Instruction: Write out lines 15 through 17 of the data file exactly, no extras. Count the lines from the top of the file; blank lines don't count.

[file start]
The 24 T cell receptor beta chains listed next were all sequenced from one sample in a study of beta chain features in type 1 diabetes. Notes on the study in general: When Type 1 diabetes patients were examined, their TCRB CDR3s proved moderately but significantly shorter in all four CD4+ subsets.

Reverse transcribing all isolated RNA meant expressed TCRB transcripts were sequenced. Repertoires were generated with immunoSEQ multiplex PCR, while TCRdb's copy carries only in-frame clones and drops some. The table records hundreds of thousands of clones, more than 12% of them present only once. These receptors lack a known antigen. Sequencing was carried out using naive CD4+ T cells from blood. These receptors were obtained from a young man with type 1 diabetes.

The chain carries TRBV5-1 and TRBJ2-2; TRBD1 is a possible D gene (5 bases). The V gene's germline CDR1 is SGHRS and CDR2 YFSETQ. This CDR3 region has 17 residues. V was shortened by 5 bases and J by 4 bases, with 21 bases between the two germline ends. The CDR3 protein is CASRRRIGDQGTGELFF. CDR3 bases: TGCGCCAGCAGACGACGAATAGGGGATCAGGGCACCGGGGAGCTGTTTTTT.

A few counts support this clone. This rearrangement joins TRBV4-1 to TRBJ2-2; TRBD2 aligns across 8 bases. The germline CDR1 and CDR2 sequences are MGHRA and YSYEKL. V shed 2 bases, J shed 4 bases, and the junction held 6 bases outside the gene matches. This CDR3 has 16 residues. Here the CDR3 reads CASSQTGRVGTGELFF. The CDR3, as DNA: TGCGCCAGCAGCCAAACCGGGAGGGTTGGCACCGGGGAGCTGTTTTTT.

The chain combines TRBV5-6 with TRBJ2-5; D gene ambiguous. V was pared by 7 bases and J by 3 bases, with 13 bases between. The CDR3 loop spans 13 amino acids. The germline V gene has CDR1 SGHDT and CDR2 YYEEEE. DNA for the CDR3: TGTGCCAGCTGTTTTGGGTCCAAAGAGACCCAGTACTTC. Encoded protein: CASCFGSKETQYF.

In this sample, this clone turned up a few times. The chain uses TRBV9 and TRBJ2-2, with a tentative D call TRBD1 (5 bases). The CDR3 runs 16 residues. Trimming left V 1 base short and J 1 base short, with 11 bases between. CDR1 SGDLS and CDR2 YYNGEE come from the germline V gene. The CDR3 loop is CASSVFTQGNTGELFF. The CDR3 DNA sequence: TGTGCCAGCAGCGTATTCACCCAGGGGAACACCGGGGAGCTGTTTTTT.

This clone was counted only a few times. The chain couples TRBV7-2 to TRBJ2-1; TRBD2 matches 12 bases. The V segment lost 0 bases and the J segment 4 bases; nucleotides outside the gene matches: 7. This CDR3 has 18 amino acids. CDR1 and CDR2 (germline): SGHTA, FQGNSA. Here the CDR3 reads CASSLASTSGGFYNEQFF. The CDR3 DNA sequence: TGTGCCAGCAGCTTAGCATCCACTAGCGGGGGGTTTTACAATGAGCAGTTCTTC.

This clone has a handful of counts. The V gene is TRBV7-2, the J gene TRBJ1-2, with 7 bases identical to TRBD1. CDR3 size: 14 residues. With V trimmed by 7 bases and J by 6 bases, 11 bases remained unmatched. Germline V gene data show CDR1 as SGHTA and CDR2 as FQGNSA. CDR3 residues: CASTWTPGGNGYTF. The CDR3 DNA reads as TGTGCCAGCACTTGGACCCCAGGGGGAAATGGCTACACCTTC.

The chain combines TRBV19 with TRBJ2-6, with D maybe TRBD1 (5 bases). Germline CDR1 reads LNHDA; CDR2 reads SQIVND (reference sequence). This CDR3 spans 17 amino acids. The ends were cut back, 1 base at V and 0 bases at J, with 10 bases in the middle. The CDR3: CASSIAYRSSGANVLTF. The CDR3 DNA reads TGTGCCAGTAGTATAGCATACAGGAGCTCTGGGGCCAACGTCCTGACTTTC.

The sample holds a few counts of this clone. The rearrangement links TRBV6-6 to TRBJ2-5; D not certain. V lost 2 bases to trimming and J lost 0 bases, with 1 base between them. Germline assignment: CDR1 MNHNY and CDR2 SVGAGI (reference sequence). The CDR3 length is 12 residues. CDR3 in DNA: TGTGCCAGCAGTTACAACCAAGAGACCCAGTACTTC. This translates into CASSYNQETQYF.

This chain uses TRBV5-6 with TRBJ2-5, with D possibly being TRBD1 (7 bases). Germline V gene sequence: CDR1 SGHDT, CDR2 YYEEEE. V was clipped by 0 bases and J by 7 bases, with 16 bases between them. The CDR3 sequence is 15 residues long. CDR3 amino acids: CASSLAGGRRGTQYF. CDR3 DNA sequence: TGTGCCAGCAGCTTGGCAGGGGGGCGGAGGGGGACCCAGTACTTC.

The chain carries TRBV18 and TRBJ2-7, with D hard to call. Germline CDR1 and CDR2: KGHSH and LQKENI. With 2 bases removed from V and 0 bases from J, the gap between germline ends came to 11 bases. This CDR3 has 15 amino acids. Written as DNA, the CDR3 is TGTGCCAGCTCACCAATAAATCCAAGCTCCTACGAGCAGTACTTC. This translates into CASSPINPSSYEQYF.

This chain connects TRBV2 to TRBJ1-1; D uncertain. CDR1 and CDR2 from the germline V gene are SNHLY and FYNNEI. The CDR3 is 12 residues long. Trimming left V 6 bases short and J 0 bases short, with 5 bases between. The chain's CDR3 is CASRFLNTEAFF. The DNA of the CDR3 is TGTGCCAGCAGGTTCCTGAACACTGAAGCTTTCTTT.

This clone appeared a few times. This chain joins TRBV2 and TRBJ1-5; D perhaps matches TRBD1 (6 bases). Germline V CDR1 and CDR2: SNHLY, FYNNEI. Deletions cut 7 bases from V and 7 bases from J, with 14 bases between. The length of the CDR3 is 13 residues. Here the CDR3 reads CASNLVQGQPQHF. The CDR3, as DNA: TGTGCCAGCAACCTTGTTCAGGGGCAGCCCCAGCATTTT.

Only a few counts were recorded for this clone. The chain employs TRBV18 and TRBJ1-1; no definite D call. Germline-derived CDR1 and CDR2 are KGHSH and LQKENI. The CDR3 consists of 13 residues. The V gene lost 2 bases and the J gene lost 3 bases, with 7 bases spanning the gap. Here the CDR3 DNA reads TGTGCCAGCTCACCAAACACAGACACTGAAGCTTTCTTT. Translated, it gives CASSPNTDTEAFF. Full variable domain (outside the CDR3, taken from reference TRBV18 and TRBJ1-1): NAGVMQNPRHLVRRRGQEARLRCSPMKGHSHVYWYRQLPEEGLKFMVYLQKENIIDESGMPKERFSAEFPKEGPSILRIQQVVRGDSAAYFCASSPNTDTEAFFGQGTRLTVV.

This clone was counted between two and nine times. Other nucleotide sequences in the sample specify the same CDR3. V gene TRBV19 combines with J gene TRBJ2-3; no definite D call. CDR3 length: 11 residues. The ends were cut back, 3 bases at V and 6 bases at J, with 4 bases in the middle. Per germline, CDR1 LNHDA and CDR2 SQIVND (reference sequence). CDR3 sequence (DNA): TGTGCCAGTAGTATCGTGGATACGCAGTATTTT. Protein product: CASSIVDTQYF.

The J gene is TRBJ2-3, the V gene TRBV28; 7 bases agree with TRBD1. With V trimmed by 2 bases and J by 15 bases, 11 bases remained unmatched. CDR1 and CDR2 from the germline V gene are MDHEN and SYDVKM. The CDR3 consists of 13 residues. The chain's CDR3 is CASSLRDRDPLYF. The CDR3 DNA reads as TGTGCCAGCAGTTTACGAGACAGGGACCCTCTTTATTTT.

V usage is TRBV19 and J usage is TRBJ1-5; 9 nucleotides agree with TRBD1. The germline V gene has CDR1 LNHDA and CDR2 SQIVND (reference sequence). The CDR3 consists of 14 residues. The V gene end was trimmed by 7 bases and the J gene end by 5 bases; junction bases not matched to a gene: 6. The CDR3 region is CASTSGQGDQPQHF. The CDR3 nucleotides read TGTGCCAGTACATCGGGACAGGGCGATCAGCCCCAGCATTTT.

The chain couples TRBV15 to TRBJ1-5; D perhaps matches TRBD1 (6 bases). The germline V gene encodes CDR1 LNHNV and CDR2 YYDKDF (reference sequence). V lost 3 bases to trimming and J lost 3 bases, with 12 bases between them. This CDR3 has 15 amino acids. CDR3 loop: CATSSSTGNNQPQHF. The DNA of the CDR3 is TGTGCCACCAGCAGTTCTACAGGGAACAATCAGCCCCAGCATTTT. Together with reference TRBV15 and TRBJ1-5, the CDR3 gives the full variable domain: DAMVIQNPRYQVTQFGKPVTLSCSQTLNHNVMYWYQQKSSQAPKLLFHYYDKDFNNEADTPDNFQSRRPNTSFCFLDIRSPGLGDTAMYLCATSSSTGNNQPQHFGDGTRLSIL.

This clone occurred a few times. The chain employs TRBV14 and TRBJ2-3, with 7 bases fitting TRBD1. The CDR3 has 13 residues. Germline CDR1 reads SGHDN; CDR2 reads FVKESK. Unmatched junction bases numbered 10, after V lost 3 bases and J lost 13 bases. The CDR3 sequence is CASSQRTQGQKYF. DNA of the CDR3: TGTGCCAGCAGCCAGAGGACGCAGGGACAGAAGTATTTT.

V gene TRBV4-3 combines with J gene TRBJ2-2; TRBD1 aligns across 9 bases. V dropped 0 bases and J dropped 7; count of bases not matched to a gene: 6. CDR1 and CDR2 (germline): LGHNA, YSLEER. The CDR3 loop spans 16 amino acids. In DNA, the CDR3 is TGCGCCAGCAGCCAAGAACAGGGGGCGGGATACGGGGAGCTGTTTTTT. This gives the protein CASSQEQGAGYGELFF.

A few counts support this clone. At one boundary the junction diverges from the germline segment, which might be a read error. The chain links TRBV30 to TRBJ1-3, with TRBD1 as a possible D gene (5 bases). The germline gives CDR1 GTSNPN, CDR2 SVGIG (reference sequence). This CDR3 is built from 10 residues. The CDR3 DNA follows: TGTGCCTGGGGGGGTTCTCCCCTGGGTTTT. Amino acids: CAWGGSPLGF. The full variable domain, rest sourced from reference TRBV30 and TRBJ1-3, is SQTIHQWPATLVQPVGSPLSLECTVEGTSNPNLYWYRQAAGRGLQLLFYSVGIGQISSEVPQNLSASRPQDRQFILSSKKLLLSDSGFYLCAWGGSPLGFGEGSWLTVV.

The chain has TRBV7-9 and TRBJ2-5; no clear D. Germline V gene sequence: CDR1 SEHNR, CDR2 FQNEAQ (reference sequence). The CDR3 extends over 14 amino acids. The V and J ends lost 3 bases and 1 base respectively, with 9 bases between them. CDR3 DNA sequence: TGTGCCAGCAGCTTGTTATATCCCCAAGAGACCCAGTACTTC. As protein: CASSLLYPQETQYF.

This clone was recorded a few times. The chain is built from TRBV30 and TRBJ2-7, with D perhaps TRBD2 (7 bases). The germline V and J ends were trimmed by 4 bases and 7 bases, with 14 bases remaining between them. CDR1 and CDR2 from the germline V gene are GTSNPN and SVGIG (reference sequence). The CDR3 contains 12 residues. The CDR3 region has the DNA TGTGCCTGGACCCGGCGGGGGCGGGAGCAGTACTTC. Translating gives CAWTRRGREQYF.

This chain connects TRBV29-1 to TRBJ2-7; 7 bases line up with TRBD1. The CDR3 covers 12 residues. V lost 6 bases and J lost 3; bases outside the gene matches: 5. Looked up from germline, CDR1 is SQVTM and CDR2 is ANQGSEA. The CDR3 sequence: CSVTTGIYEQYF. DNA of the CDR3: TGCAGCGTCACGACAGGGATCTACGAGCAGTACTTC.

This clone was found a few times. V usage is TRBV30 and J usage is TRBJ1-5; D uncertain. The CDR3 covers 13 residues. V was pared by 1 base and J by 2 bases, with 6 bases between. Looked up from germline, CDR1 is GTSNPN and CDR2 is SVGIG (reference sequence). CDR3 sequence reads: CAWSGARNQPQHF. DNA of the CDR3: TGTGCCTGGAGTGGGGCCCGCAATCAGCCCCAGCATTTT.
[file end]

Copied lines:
Only a few counts were recorded for this clone. The chain employs TRBV18 and TRBJ1-1; no definite D call. Germline-derived CDR1 and CDR2 are KGHSH and LQKENI. The CDR3 consists of 13 residues. The V gene lost 2 bases and the J gene lost 3 bases, with 7 bases spanning the gap. Here the CDR3 DNA reads TGTGCCAGCTCACCAAACACAGACACTGAAGCTTTCTTT. Translated, it gives CASSPNTDTEAFF. Full variable domain (outside the CDR3, taken from reference TRBV18 and TRBJ1-1): NAGVMQNPRHLVRRRGQEARLRCSPMKGHSHVYWYRQLPEEGLKFMVYLQKENIIDESGMPKERFSAEFPKEGPSILRIQQVVRGDSAAYFCASSPNTDTEAFFGQGTRLTVV.

This clone was counted between two and nine times. Other nucleotide sequences in the sample specify the same CDR3. V gene TRBV19 combines with J gene TRBJ2-3; no definite D call. CDR3 length: 11 residues. The ends were cut back, 3 bases at V and 6 bases at J, with 4 bases in the middle. Per germline, CDR1 LNHDA and CDR2 SQIVND (reference sequence). CDR3 sequence (DNA): TGTGCCAGTAGTATCGTGGATACGCAGTATTTT. Protein product: CASSIVDTQYF.

The J gene is TRBJ2-3, the V gene TRBV28; 7 bases agree with TRBD1. With V trimmed by 2 bases and J by 15 bases, 11 bases remained unmatched. CDR1 and CDR2 from the germline V gene are MDHEN and SYDVKM. The CDR3 consists of 13 residues. The chain's CDR3 is CASSLRDRDPLYF. The CDR3 DNA reads as TGTGCCAGCAGTTTACGAGACAGGGACCCTCTTTATTTT.